stephanie's Reviews > Code Name Verity

Code Name Verity by Elizabeth Wein
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's review
Apr 04, 2012

it was amazing
bookshelves: 2012, absolutely-must-read, good-more-than-once, historical-fiction, would-rec, wwii, young-adult, desert-island-books
Read on April 04, 2012


This book is quite simply utterly brilliant, and that is before I read the Author's Notes where she mentioned she consulted with the Imperial War Museum (quite is my favorite museum in the entire world).

(a quick ETA: yes, I am a student of history, but not military history, and as such, do not care much about planes. But if you think this is about planes, you aren't reading the same book I am. Or, at least, you won't be if you keep reading. Trust me. I saw someone say this reminded them of how Jellicoe Road started, and I can see that, but it took me way longer to care about Taylor Markham than it did for me to care about Maddie and Queenie, and considering my love for everything Marchetta, that is saying a lot.)

It starts out with a simple premise - a pilot and a spy in WWII. The plane carrying the spy is shot down in German occupied France, and the pilot and spy are split. They are best friends through happenstance, thrown together by a war that didn't do much right except unite people that never would have meet, often underneath an umbrella in a bomb shelter.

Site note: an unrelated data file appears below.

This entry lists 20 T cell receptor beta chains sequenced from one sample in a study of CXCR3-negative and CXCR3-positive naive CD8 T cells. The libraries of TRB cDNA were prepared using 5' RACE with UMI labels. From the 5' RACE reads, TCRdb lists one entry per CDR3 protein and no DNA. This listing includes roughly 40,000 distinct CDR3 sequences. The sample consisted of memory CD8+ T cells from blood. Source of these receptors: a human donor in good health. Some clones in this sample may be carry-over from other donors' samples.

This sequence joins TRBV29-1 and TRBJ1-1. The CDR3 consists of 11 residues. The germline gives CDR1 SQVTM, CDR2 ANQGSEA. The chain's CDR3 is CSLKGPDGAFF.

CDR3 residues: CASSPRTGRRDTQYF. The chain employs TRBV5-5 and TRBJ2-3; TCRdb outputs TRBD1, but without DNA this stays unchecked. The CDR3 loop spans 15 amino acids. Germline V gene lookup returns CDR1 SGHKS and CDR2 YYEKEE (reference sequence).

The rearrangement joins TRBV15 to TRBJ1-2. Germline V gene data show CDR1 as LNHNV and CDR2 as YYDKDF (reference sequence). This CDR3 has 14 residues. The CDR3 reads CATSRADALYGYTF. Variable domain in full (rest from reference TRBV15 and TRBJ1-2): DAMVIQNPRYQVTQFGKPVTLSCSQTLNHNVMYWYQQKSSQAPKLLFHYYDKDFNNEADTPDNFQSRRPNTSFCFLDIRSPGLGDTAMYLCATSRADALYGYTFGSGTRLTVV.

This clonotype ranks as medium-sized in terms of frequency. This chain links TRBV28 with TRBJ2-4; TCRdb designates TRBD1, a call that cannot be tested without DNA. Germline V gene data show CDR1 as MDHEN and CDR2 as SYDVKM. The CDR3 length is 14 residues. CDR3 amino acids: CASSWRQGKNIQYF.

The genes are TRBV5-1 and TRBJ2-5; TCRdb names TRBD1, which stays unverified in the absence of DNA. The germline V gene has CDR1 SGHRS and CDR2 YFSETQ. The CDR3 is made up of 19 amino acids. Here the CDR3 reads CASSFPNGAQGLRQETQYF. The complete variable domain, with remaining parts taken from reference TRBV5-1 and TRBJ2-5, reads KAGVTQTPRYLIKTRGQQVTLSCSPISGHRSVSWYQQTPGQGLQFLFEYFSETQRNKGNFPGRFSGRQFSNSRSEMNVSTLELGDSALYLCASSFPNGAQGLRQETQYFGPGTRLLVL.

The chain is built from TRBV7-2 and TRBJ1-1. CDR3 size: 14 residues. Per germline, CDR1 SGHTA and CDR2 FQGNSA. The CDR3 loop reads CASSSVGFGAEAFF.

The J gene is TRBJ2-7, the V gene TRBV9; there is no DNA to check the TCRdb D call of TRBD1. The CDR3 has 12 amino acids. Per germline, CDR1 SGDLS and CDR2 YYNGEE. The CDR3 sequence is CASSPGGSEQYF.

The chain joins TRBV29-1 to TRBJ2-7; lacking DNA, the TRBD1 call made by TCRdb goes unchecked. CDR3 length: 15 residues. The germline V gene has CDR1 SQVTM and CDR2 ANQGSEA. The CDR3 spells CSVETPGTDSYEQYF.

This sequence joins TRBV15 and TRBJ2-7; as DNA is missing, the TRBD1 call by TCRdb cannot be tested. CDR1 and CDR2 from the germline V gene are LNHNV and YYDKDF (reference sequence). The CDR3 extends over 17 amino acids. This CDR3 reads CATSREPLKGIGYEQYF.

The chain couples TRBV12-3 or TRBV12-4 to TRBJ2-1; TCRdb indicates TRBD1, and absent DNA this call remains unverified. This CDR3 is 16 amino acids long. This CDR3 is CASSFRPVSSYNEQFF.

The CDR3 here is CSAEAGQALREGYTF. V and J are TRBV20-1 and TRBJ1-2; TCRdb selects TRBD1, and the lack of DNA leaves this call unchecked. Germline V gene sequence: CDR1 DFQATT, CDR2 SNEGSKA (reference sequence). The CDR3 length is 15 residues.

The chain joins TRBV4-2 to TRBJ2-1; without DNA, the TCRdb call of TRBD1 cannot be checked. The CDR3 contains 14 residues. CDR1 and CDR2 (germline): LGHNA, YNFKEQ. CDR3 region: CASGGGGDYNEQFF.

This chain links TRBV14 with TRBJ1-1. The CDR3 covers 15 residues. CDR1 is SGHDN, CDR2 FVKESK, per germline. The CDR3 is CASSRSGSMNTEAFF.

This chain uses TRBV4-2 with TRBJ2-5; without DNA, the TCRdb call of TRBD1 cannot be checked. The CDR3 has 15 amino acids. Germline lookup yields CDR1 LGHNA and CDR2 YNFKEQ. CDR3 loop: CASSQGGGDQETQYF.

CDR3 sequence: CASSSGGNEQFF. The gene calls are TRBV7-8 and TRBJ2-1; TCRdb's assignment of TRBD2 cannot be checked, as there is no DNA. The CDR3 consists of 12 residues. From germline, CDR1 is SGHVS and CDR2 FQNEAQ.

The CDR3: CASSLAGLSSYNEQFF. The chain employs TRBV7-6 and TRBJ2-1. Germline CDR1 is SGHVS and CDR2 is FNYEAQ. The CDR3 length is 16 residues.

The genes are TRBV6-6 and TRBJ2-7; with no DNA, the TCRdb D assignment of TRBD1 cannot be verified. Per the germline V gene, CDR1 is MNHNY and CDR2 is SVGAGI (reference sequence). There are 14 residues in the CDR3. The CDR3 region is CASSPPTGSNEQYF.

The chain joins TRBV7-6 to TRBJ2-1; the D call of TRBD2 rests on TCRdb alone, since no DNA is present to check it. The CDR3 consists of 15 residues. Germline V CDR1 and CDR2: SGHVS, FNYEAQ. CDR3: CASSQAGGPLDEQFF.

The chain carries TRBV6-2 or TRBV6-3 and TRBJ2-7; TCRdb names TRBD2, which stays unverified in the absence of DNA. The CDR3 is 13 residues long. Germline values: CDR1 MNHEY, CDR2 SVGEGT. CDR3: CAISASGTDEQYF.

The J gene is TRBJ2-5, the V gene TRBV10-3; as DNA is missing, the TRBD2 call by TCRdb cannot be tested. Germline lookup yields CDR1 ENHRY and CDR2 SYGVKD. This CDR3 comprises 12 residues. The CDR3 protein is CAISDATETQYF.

Right there, my attention was caught, and the lovely people at Disney-Hyperion and netgalley allowed me to read this early, and I am so thrilled. I pre-ordered a copy for my library and also for my personal library and one to force into people's hands. This is, frankly, my favorite stand-alone novel of the year (and has already climbed into my top 10 books of all time).

This is my time-period, historically (academically). My degree is in French history, so I went in with a little skeptisim. Those that know me well know that a movie or book can be ruined for me with one small historical detail out of place for no apparent reason, and I am happy to report that everything changed or made up is theoretically possible, and while it might not be completely accurate, the facts are strong enough that you can walk away from this book knowing things and not being wrong.

Here's the thing. At the end of this book, I wanted to laugh, cry, curl up in a ball, thrust it in the hands of everyone I know and keep it tucked away somewhere special just for me. My eyes were tearing, but because I was filled with both joy and sadness, and that unfailing sense that despite the horrors, somehow, humanity keeps on.

I don't want to spoil anything, because the telling is a mystery in and of itself. The surface plot is deceptively simple - Person A meets Person B in a situation that only wartime could bring about. Then Person A becomes a pilot, and Person B becomes a spy. They don't see each other much because of the war and their jobs don't overlap. Until they do. The story is told the first person, but with a narrator that redefines "unreliable". And just when you realize that you are halfway through the book (because you haven't been able to put it down for one second), you stop for a second and wonder what the heck can happen for the whole rest of the book? And you wonder if maybe the end will ruin everything.